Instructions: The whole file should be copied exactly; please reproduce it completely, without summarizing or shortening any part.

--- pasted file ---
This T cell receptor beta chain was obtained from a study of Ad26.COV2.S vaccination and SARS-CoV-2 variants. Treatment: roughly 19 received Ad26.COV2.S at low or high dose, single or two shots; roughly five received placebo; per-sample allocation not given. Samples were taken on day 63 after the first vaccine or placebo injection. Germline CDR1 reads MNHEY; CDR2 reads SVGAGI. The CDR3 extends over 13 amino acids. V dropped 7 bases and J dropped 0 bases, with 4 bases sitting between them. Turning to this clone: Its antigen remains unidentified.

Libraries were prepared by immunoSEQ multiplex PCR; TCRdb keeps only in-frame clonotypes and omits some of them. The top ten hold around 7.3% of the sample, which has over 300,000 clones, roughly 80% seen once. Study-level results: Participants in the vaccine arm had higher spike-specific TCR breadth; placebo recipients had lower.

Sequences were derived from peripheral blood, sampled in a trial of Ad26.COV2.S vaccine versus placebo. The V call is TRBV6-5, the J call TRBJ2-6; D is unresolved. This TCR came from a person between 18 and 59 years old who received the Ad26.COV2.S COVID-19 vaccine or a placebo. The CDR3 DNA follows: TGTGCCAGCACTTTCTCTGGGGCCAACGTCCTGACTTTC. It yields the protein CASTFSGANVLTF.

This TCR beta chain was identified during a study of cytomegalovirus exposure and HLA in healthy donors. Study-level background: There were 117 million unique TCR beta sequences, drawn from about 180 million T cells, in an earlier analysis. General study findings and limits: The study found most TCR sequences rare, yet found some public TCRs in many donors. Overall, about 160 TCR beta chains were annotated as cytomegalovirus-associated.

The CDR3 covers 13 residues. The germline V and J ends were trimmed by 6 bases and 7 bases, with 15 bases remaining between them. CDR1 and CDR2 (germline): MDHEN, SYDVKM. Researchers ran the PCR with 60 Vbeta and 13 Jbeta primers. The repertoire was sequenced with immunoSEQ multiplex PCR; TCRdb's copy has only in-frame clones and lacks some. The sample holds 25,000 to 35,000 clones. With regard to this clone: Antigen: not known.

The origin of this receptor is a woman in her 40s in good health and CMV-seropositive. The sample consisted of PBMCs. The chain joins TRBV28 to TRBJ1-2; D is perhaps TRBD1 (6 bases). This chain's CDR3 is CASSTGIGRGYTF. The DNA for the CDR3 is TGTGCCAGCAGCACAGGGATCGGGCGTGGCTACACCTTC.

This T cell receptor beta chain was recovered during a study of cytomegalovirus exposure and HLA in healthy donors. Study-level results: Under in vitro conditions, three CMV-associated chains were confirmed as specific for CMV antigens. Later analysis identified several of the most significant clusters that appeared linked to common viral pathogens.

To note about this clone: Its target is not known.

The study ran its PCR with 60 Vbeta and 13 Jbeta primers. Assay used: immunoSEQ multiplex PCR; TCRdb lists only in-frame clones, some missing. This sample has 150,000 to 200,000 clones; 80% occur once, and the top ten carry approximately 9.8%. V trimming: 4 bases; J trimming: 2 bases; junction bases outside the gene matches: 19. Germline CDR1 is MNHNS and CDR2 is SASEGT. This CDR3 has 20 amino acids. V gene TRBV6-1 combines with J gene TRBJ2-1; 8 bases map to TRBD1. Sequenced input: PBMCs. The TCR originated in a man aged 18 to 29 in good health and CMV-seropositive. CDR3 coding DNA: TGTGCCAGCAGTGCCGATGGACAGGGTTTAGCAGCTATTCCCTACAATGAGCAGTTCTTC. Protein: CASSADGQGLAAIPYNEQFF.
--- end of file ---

This T cell receptor beta chain was obtained from a study of Ad26.COV2.S vaccination and SARS-CoV-2 variants. Treatment: roughly 19 received Ad26.COV2.S at low or high dose, single or two shots; roughly five received placebo; per-sample allocation not given. Samples were taken on day 63 after the first vaccine or placebo injection. Germline CDR1 reads MNHEY; CDR2 reads SVGAGI. The CDR3 extends over 13 amino acids. V dropped 7 bases and J dropped 0 bases, with 4 bases sitting between them. Turning to this clone: Its antigen remains unidentified.

Libraries were prepared by immunoSEQ multiplex PCR; TCRdb keeps only in-frame clonotypes and omits some of them. The top ten hold around 7.3% of the sample, which has over 300,000 clones, roughly 80% seen once. Study-level results: Participants in the vaccine arm had higher spike-specific TCR breadth; placebo recipients had lower.

Sequences were derived from peripheral blood, sampled in a trial of Ad26.COV2.S vaccine versus placebo. The V call is TRBV6-5, the J call TRBJ2-6; D is unresolved. This TCR came from a person between 18 and 59 years old who received the Ad26.COV2.S COVID-19 vaccine or a placebo. The CDR3 DNA follows: TGTGCCAGCACTTTCTCTGGGGCCAACGTCCTGACTTTC. It yields the protein CASTFSGANVLTF.

This TCR beta chain was identified during a study of cytomegalovirus exposure and HLA in healthy donors. Study-level background: There were 117 million unique TCR beta sequences, drawn from about 180 million T cells, in an earlier analysis. General study findings and limits: The study found most TCR sequences rare, yet found some public TCRs in many donors. Overall, about 160 TCR beta chains were annotated as cytomegalovirus-associated.

The CDR3 covers 13 residues. The germline V and J ends were trimmed by 6 bases and 7 bases, with 15 bases remaining between them. CDR1 and CDR2 (germline): MDHEN, SYDVKM. Researchers ran the PCR with 60 Vbeta and 13 Jbeta primers. The repertoire was sequenced with immunoSEQ multiplex PCR; TCRdb's copy has only in-frame clones and lacks some. The sample holds 25,000 to 35,000 clones. With regard to this clone: Antigen: not known.

The origin of this receptor is a woman in her 40s in good health and CMV-seropositive. The sample consisted of PBMCs. The chain joins TRBV28 to TRBJ1-2; D is perhaps TRBD1 (6 bases). This chain's CDR3 is CASSTGIGRGYTF. The DNA for the CDR3 is TGTGCCAGCAGCACAGGGATCGGGCGTGGCTACACCTTC.

This T cell receptor beta chain was recovered during a study of cytomegalovirus exposure and HLA in healthy donors. Study-level results: Under in vitro conditions, three CMV-associated chains were confirmed as specific for CMV antigens. Later analysis identified several of the most significant clusters that appeared linked to common viral pathogens.

To note about this clone: Its target is not known.

The study ran its PCR with 60 Vbeta and 13 Jbeta primers. Assay used: immunoSEQ multiplex PCR; TCRdb lists only in-frame clones, some missing. This sample has 150,000 to 200,000 clones; 80% occur once, and the top ten carry approximately 9.8%. V trimming: 4 bases; J trimming: 2 bases; junction bases outside the gene matches: 19. Germline CDR1 is MNHNS and CDR2 is SASEGT. This CDR3 has 20 amino acids. V gene TRBV6-1 combines with J gene TRBJ2-1; 8 bases map to TRBD1. Sequenced input: PBMCs. The TCR originated in a man aged 18 to 29 in good health and CMV-seropositive. CDR3 coding DNA: TGTGCCAGCAGTGCCGATGGACAGGGTTTAGCAGCTATTCCCTACAATGAGCAGTTCTTC. Protein: CASSADGQGLAAIPYNEQFF.